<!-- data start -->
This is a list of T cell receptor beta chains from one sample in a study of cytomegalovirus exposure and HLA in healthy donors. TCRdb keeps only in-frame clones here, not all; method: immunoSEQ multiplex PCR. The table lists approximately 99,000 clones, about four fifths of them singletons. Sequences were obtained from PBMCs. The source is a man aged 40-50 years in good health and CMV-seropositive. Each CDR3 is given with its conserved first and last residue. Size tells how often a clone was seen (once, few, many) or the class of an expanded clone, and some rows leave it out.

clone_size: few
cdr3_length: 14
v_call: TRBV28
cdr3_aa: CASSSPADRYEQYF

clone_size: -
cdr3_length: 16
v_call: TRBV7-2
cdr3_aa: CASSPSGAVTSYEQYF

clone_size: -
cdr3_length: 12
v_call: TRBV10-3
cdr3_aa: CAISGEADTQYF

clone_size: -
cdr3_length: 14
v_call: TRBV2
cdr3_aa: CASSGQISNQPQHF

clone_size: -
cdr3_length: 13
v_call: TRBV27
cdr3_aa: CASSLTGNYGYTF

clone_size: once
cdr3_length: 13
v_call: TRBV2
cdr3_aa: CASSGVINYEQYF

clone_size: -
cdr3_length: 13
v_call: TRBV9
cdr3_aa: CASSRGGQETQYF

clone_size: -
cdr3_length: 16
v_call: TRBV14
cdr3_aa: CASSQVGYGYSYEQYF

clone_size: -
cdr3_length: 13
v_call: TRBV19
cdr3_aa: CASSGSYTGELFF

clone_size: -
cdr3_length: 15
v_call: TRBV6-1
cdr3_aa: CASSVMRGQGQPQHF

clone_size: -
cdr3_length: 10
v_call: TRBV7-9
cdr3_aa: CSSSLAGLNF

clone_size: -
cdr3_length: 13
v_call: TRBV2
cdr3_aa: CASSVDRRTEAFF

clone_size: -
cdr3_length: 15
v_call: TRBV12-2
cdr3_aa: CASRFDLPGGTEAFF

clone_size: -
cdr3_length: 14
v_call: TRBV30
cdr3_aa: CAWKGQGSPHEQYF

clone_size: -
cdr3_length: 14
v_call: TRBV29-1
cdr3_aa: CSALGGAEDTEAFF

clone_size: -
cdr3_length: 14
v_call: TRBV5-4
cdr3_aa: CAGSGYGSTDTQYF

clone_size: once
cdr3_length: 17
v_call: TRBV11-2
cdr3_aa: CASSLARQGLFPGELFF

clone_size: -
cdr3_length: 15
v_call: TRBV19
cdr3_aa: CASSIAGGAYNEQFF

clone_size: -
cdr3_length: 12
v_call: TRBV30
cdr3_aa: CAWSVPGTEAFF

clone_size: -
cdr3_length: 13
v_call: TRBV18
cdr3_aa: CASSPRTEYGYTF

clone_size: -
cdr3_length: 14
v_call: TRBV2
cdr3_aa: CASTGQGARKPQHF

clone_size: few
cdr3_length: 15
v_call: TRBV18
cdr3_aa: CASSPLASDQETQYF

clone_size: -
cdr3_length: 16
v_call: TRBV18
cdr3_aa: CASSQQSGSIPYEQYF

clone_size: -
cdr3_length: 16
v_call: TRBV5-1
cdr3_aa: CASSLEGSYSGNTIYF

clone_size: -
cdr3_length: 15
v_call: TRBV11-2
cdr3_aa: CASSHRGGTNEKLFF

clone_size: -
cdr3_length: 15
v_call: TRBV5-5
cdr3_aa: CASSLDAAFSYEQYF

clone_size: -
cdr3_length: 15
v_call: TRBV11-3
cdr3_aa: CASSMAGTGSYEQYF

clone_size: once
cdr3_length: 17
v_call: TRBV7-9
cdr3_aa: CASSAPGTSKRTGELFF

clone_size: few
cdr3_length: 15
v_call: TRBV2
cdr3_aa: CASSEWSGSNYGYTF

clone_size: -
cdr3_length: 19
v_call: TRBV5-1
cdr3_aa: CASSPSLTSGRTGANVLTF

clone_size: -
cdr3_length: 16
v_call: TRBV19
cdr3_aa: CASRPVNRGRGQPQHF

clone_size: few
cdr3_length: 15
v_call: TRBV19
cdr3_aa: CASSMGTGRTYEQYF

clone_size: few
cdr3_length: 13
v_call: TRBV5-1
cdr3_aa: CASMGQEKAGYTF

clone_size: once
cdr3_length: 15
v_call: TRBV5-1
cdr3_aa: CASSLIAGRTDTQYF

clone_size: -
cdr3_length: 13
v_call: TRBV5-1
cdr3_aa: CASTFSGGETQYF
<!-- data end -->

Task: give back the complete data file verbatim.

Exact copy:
This is a list of T cell receptor beta chains from one sample in a study of cytomegalovirus exposure and HLA in healthy donors. TCRdb keeps only in-frame clones here, not all; method: immunoSEQ multiplex PCR. The table lists approximately 99,000 clones, about four fifths of them singletons. Sequences were obtained from PBMCs. The source is a man aged 40-50 years in good health and CMV-seropositive. Each CDR3 is given with its conserved first and last residue. Size tells how often a clone was seen (once, few, many) or the class of an expanded clone, and some rows leave it out.

clone_size: few
cdr3_length: 14
v_call: TRBV28
cdr3_aa: CASSSPADRYEQYF

clone_size: -
cdr3_length: 16
v_call: TRBV7-2
cdr3_aa: CASSPSGAVTSYEQYF

clone_size: -
cdr3_length: 12
v_call: TRBV10-3
cdr3_aa: CAISGEADTQYF

clone_size: -
cdr3_length: 14
v_call: TRBV2
cdr3_aa: CASSGQISNQPQHF

clone_size: -
cdr3_length: 13
v_call: TRBV27
cdr3_aa: CASSLTGNYGYTF

clone_size: once
cdr3_length: 13
v_call: TRBV2
cdr3_aa: CASSGVINYEQYF

clone_size: -
cdr3_length: 13
v_call: TRBV9
cdr3_aa: CASSRGGQETQYF

clone_size: -
cdr3_length: 16
v_call: TRBV14
cdr3_aa: CASSQVGYGYSYEQYF

clone_size: -
cdr3_length: 13
v_call: TRBV19
cdr3_aa: CASSGSYTGELFF

clone_size: -
cdr3_length: 15
v_call: TRBV6-1
cdr3_aa: CASSVMRGQGQPQHF

clone_size: -
cdr3_length: 10
v_call: TRBV7-9
cdr3_aa: CSSSLAGLNF

clone_size: -
cdr3_length: 13
v_call: TRBV2
cdr3_aa: CASSVDRRTEAFF

clone_size: -
cdr3_length: 15
v_call: TRBV12-2
cdr3_aa: CASRFDLPGGTEAFF

clone_size: -
cdr3_length: 14
v_call: TRBV30
cdr3_aa: CAWKGQGSPHEQYF

clone_size: -
cdr3_length: 14
v_call: TRBV29-1
cdr3_aa: CSALGGAEDTEAFF

clone_size: -
cdr3_length: 14
v_call: TRBV5-4
cdr3_aa: CAGSGYGSTDTQYF

clone_size: once
cdr3_length: 17
v_call: TRBV11-2
cdr3_aa: CASSLARQGLFPGELFF

clone_size: -
cdr3_length: 15
v_call: TRBV19
cdr3_aa: CASSIAGGAYNEQFF

clone_size: -
cdr3_length: 12
v_call: TRBV30
cdr3_aa: CAWSVPGTEAFF

clone_size: -
cdr3_length: 13
v_call: TRBV18
cdr3_aa: CASSPRTEYGYTF

clone_size: -
cdr3_length: 14
v_call: TRBV2
cdr3_aa: CASTGQGARKPQHF

clone_size: few
cdr3_length: 15
v_call: TRBV18
cdr3_aa: CASSPLASDQETQYF

clone_size: -
cdr3_length: 16
v_call: TRBV18
cdr3_aa: CASSQQSGSIPYEQYF

clone_size: -
cdr3_length: 16
v_call: TRBV5-1
cdr3_aa: CASSLEGSYSGNTIYF

clone_size: -
cdr3_length: 15
v_call: TRBV11-2
cdr3_aa: CASSHRGGTNEKLFF

clone_size: -
cdr3_length: 15
v_call: TRBV5-5
cdr3_aa: CASSLDAAFSYEQYF

clone_size: -
cdr3_length: 15
v_call: TRBV11-3
cdr3_aa: CASSMAGTGSYEQYF

clone_size: once
cdr3_length: 17
v_call: TRBV7-9
cdr3_aa: CASSAPGTSKRTGELFF

clone_size: few
cdr3_length: 15
v_call: TRBV2
cdr3_aa: CASSEWSGSNYGYTF

clone_size: -
cdr3_length: 19
v_call: TRBV5-1
cdr3_aa: CASSPSLTSGRTGANVLTF

clone_size: -
cdr3_length: 16
v_call: TRBV19
cdr3_aa: CASRPVNRGRGQPQHF

clone_size: few
cdr3_length: 15
v_call: TRBV19
cdr3_aa: CASSMGTGRTYEQYF

clone_size: few
cdr3_length: 13
v_call: TRBV5-1
cdr3_aa: CASMGQEKAGYTF

clone_size: once
cdr3_length: 15
v_call: TRBV5-1
cdr3_aa: CASSLIAGRTDTQYF

clone_size: -
cdr3_length: 13
v_call: TRBV5-1
cdr3_aa: CASTFSGGETQYF